Science & Education

The World Pancreatic Cancer Coalition has an ongoing commitment to continuing education for our members. With an emphasis on early detection, treatment, and patient care, we meet in-person, conduct networking events, and lead virtual webinars to share the latest information about pancreatic cancer.

Check out our previous Science & Education Webinars here.

World Pancreatic Cancer Day

Each November, during Pancreatic Cancer Awareness Month, we come together on World Pancreatic Cancer Day to unite the globe in bringing attention to pancreatic cancer and highlighting the need for greater awareness, funding, and research. By standing in unison against this deadly disease, we can create a brighter future for people fighting pancreatic cancer around the world.

World Pancreatic Cancer Day is 21 November, 2024

Global Cancers Coalition Network

The WPCC is delighted to be a part of the Global Cancer Coalition Network (GCCN) which was formed in the wake of COVID-19. GCCN is a collaboration of nine global cancer coalitions and alliances, representing 750 patient organizations working on behalf of 14 million cancer patients around the world.

In December 2020, six GCCN members (including the WPCC) collaborated on a survey examining the impact of COVID-19 on the global cancer community.

The survey results were announced in February 2021 in GCCN’s REPORT COVID-19: IMPACT ON CANCER PATIENT ORGANISATIONS WORLDWIDE IN 2020.

This work updates and extends FINDINGS from a survey of cancer patient organizations worldwide, first carried out in June 2020.

The GCCN report was presented via a live online event on World Cancer Day. You can watch the recording on Vimeo HERE.

WPCC Key Messages

The World Pancreatic Cancer Coalition (WPCC) created the following evidence-based public statements to bring consistency to how WPCC members share information about the disease, support, treatment and more. Each statement is supported by the latest guidelines and/or published research, as referenced below.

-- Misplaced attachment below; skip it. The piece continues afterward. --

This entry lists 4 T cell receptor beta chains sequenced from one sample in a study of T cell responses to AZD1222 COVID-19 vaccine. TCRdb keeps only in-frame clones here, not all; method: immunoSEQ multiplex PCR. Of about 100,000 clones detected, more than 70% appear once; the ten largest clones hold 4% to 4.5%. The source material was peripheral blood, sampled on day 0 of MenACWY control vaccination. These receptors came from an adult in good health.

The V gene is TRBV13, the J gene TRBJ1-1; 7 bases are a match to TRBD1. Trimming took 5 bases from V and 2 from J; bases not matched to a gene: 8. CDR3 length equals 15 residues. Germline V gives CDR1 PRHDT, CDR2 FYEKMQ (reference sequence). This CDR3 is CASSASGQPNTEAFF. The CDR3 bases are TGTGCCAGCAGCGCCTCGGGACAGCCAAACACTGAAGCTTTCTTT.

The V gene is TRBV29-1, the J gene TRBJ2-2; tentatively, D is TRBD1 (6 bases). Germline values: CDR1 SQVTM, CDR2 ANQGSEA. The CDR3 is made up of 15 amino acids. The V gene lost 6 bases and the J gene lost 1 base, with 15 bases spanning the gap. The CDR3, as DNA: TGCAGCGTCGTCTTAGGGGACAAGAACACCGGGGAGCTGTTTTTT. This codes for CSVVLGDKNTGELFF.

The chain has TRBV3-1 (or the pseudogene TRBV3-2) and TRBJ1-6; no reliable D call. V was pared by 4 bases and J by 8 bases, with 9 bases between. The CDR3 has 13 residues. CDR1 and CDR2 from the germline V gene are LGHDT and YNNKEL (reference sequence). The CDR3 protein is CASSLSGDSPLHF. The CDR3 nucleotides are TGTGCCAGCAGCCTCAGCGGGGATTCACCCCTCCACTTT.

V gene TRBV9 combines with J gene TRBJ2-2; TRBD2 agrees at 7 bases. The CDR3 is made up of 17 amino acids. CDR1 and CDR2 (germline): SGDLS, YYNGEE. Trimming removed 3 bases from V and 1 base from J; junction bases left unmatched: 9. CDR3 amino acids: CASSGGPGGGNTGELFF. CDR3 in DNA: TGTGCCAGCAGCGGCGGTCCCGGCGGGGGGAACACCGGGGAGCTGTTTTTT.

Key message: The World Pancreatic Cancer Coalition strongly recommends that everyone diagnosed with pancreatic cancer is given the opportunity to take part in a clinical trial.

Evidence: Pancreatic cancer patients who participate in clinical research have better outcomes. Clinical trials can advance research and improve treatment options.

Key message: The World Pancreatic Cancer Coalition recommends that all patients and their family and caregivers are provided information about where to access support.

Evidence: Support for pancreatic cancer patients improves quality of life and overall well-being, yet patients report high levels of unmet supportive care needs.

Key message: The World Pancreatic Cancer Coalition recommends that pancreatic cancer patients have their symptom management and supportive care needs addressed at all stages of treatment, including diet and nutrition and mental health.

Evidence: Access to healthcare professionals who focus on symptom management and supportive care improves outcomes and is critical for quality of life.


Key message: The World Pancreatic Cancer Coalition recommends increased awareness of family history and access to genetic counselling to assess individual risk, as well as testing for those who are eligible.

Evidence: People with two or more first-degree relatives who have had pancreatic cancer, a first-degree relative who developed pancreatic cancer before the age of 50, or an inherited genetic syndrome associated with pancreatic cancer may have an increased risk of developing pancreatic cancer.

Key message: Patients treated with matched therapies selected through biomarker or genetic testing can live longer. Guidelines recommend all patients undergo genetic testing for inherited mutations at diagnosis and for patients to undergo biomarker testing of their tumor tissue unless it is not advised by their physician. Patients should discuss both tests with their care team.

Evidence: Patients who receive treatment based on their biology can live longer

Key message: The World Pancreatic Cancer Coalition recommends increased awareness of pancreatic cancer and the following symptoms that people may experience:

  • Unexplained weight loss
  • Yellow skin or eyes
  • Changes in stool
  • New-onset diabetes
  • Digestive problems
  • Loss of appetite
  • Mood change

Evidence: Pancreatic cancer often doesn’t cause any signs or symptoms in the early stages, and symptoms can be vague.

Key message: The World Pancreatic Cancer Coalition recommends increased awareness of the following pancreatic cancer risks:

  • Inherited genetic mutations
  • Family history of pancreatic cancer
  • Family history of other cancers
  • Diabetes
  • Pancreatitis (chronic and hereditary)
  • Smoking
  • Obesity
  • Race (ethnicity)
  • Age
  • Diet

Evidence: Research studies have identified the above as risk factors that may increase the likelihood that someone will develop pancreatic cancer.